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 Gianpaolo Imbriani


Like the majority of Italian kids, I also dreamed of scoring that goal in the last minute of a World Cup and still at 33 years old, I close my eyes and imagine it happening.

But luckily, Carmelo opened my eyes many years ago.

One of those conversations that you carry with you when you are at a crossroads, and it accompanies you  on the other side of the road:

“Have you ever wondered what motivates you to stay on the field, even if it is pouring rain and the game is one of those played without a referee? It is passion!

But then if you grow up, you realize that that game can never be organized again, because it is cold, and it is better to not catch a cold, or if you have to train, you prefer to stay out in the country because you know that you’ll see the girl you like that afternoon, in that case it is best not to waste time on that road.”

Just playing soccer is satisfying.

“Play it”, because with the ball you don’t need a contract. You find it always and everywhere.  Give us a soccer when you’re  inclined to play, rediscover yourself in matches with old friends, and present yourself to others on fields far away from this.  There wasn’t much to do, and I preferred that girl!  I preferred spending time with my friends, staying out late, and not having to worry about setting a good example for those who saw me on and off the field.

But, above all, that which I saw on TV did not correspond with what I saw at home with Carmelo.  From that moment, in any part of the world,  the first step to integrating myself in a city was to approach the field and ask to play.  In a majority of cases, after I finished, I drank a beer with a couple of players, resulting in what I had hoped for: one more friend!

 Diamante Imbriani


I have always considered soccer in terms of Carmelo:  no teams, no jersey in particular, I cheered always and only for him, wearing any color and playing any role.  I hated it when he was on the bench, so much so that I hoped his team would lose.  He did not like that I thought this, and every time, he would say to me, “If my team loses, then I lose too”.


Then through him, I got to know soccer better, real soccer, clean, where every sacrifice becomes a passion, where we take the field for only one purpose,  and where we never forget that it is a game, and  as such we should remember to have fun too.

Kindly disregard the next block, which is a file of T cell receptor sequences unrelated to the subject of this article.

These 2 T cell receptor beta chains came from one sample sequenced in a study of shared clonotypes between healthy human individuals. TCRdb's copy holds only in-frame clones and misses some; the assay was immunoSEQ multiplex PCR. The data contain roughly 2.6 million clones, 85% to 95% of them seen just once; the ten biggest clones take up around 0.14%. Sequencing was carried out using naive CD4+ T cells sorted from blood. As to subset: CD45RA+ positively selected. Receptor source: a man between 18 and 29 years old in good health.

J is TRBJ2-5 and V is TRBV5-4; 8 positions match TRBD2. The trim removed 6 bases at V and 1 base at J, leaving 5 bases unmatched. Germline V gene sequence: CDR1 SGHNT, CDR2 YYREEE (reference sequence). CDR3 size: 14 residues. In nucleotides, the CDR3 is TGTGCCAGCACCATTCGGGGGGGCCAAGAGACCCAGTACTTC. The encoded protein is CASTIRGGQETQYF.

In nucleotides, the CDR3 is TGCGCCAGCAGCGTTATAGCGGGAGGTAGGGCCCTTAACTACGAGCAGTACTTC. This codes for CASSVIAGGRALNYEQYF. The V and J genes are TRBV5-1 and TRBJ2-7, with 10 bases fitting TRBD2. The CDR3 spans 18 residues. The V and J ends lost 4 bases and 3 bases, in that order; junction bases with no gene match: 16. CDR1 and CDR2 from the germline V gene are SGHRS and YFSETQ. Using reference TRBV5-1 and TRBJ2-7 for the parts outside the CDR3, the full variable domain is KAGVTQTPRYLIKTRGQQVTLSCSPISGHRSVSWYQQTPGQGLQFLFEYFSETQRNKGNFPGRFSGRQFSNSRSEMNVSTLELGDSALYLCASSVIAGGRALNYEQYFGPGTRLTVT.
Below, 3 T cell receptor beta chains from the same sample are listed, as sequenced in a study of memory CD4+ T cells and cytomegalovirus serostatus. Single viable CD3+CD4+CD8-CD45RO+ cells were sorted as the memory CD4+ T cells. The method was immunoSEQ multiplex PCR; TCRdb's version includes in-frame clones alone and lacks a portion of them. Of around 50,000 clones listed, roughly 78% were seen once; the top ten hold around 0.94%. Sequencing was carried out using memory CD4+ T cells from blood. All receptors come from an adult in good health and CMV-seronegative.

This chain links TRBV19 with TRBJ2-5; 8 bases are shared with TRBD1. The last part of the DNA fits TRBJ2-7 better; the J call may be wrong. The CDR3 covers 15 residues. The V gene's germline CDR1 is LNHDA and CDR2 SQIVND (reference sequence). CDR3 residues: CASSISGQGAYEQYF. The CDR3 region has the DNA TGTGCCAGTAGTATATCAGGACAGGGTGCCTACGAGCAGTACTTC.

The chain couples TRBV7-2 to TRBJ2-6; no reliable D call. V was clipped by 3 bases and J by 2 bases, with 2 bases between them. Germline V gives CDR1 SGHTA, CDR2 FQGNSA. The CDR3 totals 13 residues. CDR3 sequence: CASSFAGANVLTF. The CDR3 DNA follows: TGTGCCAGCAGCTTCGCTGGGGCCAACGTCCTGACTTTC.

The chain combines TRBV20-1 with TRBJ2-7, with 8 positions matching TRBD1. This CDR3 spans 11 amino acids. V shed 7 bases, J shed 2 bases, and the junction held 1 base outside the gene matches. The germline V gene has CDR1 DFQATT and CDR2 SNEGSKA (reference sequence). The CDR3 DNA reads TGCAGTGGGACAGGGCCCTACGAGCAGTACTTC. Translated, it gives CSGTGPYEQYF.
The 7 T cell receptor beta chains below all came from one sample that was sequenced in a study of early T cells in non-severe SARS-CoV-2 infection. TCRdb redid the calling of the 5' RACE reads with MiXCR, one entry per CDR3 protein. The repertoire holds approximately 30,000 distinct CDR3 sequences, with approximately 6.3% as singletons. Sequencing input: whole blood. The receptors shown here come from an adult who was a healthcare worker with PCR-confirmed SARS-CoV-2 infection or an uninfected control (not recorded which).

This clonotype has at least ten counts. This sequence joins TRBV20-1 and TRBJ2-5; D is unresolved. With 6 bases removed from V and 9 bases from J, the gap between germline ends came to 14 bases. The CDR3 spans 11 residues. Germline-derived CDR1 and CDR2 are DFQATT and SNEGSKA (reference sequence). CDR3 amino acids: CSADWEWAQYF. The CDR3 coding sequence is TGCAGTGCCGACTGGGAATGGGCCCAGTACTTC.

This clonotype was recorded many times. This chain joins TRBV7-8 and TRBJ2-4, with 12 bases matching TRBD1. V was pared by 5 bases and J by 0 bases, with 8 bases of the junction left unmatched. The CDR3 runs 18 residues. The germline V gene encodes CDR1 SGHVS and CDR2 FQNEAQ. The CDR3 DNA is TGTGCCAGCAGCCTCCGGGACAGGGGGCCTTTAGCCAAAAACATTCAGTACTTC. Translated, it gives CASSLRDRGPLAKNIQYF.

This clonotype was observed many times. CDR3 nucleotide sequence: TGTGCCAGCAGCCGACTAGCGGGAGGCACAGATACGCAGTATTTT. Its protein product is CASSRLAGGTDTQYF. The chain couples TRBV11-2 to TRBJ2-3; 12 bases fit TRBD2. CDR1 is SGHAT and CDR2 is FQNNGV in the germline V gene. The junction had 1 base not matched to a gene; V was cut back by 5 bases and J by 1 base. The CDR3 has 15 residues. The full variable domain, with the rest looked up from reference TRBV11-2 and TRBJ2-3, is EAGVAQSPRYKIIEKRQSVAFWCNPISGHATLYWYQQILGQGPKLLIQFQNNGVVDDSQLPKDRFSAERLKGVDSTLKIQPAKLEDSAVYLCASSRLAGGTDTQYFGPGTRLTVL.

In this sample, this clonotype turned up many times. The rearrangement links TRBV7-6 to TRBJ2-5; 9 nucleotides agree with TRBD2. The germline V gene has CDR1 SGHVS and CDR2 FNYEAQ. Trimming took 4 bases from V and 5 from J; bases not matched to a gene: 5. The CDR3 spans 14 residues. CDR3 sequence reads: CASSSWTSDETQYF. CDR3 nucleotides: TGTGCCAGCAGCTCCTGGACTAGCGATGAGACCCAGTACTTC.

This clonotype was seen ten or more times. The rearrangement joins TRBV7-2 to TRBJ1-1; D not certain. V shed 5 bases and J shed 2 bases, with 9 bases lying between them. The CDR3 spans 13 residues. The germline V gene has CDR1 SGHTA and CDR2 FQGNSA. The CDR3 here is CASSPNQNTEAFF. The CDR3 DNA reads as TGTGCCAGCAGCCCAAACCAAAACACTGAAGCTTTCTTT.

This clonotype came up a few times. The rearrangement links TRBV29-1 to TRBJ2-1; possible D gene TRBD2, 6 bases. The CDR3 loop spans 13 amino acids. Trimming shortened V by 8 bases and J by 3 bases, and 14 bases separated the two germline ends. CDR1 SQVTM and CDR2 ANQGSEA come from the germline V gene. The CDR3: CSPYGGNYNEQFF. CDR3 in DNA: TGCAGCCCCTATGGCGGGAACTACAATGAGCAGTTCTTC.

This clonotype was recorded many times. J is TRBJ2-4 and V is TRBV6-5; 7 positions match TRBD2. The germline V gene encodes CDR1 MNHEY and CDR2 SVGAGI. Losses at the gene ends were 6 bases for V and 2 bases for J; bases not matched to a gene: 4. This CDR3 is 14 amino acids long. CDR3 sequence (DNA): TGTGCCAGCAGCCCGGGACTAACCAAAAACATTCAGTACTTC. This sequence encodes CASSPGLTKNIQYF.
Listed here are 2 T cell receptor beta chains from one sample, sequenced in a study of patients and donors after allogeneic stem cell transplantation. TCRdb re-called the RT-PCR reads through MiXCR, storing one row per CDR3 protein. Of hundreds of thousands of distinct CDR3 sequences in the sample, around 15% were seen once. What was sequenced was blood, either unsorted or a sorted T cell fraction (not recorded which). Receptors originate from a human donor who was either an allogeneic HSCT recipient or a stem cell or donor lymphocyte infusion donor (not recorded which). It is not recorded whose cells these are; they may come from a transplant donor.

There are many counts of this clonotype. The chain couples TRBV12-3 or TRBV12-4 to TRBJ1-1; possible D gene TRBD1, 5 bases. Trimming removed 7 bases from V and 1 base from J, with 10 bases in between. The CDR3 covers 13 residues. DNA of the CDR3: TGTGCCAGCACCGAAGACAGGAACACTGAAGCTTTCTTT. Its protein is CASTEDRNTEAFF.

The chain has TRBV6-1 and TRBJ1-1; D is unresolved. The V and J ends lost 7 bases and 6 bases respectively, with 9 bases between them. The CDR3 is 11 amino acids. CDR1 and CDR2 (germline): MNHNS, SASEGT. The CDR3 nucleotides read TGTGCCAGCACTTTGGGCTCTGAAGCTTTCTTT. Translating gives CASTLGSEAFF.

Those who saw Carmelo saw all of this too: his soccer, his values, his rules, and his joy.  All you had to do was look him in the eyes and understand that all of this truly existed, and Imbriani Don’t Give Up, in these months, has demonstrated that.

In this photo one can understand that as a child, in his arms I always felt happy and protected, and it is exactly that sensation that I hope all of this can prove, that through him and like him, there is still belief in the sport.

Giovanni Parente “Giò Giò” 


We grew up like brothers, from the first day of school until the end in the hospital.  From when I was little, I went all over Italy to see his matches and I was so proud to see him on the field.

Even after he realized his dream of playing in Serie A, our friendship didn’t change.   All of his passion, his work, and his sacrifices made since childhood led him to where I always hoped, but his status as a soccer player neither affected, nor changed his way of seeing things and people.  The Mondays he returned home, he would pick me up in his car, and in those hours together we would talk about everything.  He never once forgot an occasion.  For my 18th birthday he gave me the jersey he first made his debut in, that I still have among my most important things.  He loved Christmas time the most, and with the excuse of playing cards, he would contact his old friends from home to spend long evenings together retelling the memories and stories that made us laugh the most.  He was a man of few words, but even without opening his mouth, he could project to me his concerns and joys.  More than once I heard him complain of the dirty, corrupt soccer that he did not like, but he was able introduce me to a loyal side of soccer that I previously found hard to believe existed.   I still remember an interview before an important game vs. Juventus, among all of the people closest and most important to him, he cited me, calling me an important friend in whom he could confide everything.  With me, he always shared his joys and his sorrows, even off the field, but when he learned about his illness, he could not share it with me.  He did not want to hear from me, and he was not able to speak to me.   A week passed before he found the courage to call me, I was happy that he did that, but I was destroyed hearing him cry for the first time.

On January 26, 2013 Carmelo sent me a text from his hospital bed, closing his written thoughts with…your friend for forever!


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